• http://www.deckerton.com Lateef

    Tom is right that FB ads lack relevancy. I would also say that over time they will begin to damage their brands in the long run as more companies use non-ad techniques to attract new customers. Companies that advertise on FB, using the cheapest method possible, start to look desperate and out of touch – similar to how banner ads on Yahoo are now viewed.

  • http://www.simon-croft.com Simon Croft

    I agree, I never have seen the relevance of many Facebook ads, if any. You see all the ebooks to make the best out of Facebook but when it comes down to it, when was the last time anyone actually clicked on one? PPC ads fine, they have their place on google etc and at least are relevant to the keyword as do adsense ads but the social networking sites are a totally different kettle of fish and just because there is a high volume of potential customers, it seems to be a case of anything will do, no matter how appropriate.

    Regards

    Simon

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    very nice :)

  • http://www.makebigbuxmoneyonlinenow.com Allen Taylor

    I don’t know why anyone even advertises on Facebook. I’m afraid my ads would be shown to people who have no interest in the type of offers I’d present, making my own ads irrelevant, damaging my reputation in the medium and causing me to spend more than I should or have to in order to reach my audience. I’m better off just sending out relevant messages to my friends and see who responds.

    As for ad prices, I’m not sure that it’s fair to compare Facebook ads to other online advertising. Does the price of used cars bring down the average price of cars overall? If GM floods the market with an overabundance of Chevy Impalas and reduces the price significantly to reduce inventory would that then affect the price of Maseratis and Porsches? No, because those are niche vehicles. General drivers can’t afford them and aren’t interested in them even though they perform better than Chevy Impalas.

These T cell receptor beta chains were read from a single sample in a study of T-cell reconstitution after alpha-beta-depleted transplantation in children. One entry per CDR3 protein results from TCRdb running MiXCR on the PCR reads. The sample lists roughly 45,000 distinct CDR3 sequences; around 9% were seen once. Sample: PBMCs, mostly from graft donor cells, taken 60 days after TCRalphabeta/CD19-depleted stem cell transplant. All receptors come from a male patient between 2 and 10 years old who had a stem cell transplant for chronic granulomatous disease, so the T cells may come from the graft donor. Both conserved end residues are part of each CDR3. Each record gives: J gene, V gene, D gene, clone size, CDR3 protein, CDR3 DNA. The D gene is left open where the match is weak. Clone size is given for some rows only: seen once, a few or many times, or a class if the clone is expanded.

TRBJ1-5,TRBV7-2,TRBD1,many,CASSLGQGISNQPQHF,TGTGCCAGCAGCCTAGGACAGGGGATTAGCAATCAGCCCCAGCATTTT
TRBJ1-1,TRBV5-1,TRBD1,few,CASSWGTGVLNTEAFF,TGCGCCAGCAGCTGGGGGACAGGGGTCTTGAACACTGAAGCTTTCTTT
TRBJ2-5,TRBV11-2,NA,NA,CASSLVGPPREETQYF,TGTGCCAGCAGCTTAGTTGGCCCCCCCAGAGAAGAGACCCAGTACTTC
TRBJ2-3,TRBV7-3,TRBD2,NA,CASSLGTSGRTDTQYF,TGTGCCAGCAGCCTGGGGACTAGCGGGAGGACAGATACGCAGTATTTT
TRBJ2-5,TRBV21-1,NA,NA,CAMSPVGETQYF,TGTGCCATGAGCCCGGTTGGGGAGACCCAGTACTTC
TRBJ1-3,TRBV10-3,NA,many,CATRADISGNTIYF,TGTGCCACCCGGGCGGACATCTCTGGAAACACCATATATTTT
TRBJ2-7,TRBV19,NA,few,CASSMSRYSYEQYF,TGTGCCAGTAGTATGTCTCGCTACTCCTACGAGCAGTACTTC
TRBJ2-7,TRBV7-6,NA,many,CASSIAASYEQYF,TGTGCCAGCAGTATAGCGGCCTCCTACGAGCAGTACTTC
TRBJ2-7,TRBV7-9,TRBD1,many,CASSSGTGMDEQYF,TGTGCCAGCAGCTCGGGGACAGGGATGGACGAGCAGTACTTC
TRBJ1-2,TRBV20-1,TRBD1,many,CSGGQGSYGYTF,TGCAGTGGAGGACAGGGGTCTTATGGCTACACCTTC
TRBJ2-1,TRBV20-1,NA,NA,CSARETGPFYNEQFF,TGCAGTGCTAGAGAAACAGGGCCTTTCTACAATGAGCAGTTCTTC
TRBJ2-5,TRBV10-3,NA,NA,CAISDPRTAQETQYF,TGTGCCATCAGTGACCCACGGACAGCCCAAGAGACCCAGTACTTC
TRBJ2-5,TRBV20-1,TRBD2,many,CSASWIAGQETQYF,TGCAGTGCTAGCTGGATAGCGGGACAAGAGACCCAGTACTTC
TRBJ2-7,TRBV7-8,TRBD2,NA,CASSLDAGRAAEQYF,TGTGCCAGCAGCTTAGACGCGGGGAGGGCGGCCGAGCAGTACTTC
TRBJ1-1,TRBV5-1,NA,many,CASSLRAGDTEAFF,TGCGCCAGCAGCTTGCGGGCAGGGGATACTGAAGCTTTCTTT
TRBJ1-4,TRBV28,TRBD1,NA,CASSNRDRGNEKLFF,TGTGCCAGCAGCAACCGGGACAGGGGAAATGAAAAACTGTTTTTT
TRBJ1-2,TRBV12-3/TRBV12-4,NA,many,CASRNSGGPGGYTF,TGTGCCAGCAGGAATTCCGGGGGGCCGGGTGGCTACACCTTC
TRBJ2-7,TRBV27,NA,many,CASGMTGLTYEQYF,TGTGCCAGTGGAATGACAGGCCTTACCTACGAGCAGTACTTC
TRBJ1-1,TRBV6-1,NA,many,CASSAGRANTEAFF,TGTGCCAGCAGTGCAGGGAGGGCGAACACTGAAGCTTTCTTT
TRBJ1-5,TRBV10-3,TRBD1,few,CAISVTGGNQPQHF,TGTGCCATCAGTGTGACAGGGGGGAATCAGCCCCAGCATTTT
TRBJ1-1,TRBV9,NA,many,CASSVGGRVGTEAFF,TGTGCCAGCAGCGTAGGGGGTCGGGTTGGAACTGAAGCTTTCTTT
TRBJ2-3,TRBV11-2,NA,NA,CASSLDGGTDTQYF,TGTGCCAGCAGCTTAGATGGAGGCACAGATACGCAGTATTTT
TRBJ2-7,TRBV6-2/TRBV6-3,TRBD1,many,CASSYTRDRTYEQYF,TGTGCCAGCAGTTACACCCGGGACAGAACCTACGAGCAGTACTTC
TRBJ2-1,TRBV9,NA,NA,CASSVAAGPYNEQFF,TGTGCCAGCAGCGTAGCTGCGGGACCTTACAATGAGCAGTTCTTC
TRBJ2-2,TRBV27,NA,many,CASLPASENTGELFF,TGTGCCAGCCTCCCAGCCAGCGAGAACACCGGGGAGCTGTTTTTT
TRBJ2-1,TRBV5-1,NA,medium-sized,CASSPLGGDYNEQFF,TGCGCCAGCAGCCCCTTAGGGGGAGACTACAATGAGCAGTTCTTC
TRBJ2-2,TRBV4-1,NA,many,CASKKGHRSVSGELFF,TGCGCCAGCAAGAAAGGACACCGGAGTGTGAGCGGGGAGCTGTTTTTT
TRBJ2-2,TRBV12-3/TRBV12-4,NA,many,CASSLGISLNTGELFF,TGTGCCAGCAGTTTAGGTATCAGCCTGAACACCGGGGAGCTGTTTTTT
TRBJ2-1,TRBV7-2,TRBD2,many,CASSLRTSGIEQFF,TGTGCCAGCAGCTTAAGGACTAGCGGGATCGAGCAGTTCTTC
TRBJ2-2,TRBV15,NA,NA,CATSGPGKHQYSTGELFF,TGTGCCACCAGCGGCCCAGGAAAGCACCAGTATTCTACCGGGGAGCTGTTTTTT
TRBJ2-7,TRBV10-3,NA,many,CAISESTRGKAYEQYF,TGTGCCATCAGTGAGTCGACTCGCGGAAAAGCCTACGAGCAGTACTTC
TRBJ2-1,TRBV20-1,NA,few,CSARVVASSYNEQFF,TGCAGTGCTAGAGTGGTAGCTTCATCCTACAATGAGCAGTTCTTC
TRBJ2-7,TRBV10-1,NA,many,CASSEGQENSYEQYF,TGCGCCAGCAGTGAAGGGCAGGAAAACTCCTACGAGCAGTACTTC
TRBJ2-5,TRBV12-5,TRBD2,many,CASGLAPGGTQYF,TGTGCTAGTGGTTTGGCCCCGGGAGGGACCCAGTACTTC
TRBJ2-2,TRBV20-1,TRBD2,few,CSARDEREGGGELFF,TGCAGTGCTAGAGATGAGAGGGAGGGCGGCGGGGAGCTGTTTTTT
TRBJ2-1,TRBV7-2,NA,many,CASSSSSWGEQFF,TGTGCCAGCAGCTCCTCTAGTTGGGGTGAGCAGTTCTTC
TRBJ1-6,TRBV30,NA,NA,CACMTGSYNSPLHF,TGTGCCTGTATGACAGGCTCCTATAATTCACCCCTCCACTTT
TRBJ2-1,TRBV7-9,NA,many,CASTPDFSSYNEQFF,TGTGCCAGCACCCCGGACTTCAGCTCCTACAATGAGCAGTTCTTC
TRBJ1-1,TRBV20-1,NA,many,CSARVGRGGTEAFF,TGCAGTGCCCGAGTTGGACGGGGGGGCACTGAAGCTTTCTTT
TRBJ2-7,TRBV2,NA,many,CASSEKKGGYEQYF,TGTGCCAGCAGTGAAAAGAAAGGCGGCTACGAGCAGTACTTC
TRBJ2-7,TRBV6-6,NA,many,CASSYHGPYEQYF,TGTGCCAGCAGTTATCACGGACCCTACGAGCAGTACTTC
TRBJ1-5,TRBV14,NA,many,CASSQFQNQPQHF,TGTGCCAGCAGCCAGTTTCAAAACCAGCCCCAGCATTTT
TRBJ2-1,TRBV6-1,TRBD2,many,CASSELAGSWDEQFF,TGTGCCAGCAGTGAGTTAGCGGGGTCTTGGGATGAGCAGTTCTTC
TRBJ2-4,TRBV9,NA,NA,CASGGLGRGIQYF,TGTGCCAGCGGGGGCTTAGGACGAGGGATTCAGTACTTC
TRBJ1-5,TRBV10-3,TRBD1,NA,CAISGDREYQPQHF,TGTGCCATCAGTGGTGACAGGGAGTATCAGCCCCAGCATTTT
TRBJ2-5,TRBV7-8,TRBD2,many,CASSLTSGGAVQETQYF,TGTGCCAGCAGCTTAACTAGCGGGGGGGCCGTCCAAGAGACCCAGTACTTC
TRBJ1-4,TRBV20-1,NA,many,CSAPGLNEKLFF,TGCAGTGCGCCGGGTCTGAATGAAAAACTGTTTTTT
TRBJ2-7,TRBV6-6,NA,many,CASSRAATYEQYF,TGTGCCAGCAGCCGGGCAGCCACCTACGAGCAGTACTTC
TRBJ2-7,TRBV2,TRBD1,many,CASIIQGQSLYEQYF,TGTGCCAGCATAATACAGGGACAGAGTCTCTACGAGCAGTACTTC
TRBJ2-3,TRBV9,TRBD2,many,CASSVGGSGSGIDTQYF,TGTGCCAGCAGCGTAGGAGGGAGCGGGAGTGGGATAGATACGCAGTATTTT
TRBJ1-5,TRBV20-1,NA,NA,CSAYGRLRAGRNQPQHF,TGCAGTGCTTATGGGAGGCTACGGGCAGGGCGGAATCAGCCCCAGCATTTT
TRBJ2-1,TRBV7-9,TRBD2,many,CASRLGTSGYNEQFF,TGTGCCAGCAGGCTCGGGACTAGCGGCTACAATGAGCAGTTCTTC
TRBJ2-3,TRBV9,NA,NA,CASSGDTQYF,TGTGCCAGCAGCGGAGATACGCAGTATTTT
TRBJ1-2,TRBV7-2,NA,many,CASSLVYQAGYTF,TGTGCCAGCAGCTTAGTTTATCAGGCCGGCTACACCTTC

Most people are going to migrate toward the “more affordable” option – that is, the option that is perceived as more affordable. More often than not, however, the more affordable option is more costly because it produces fewer results. But if a premium provider can justify a premium price for its advertising based on proven CTR across many advertisers then savvy advertisers who want to reach the right market will be more than happy to pay the premium price based on the promise of premium benefits. In essence, if the market will bear it then any advertiser can charge any amount for advertising if the consumer will pay for it regardless of the price of Facebook ads.

  • http://www.yoursearchadvisor.com/blog Andrew

    On the contrary, I find FB ads can be quite effective for local businesses and tangible products if used wisely. Just like any display ad, the message needs to be hyper-focused on the target audience (shotgun approach does not work) and even more importantly, landing pages need to give visitors an immediate call to action. CTR’s are very low, but with targeted messaging and effective landing pages, conversion rates can actually be quite high.

    Regarding the ads I actually see when logged in, I find that the more I tell Facebook about the ads (I like them, find them irrelevant/repetitive/misleading), the more relevant the ads become to my interests. It’s a win/win and will have to suffice until the social graph and/or targeting algos can better predict my immediate needs/tasks.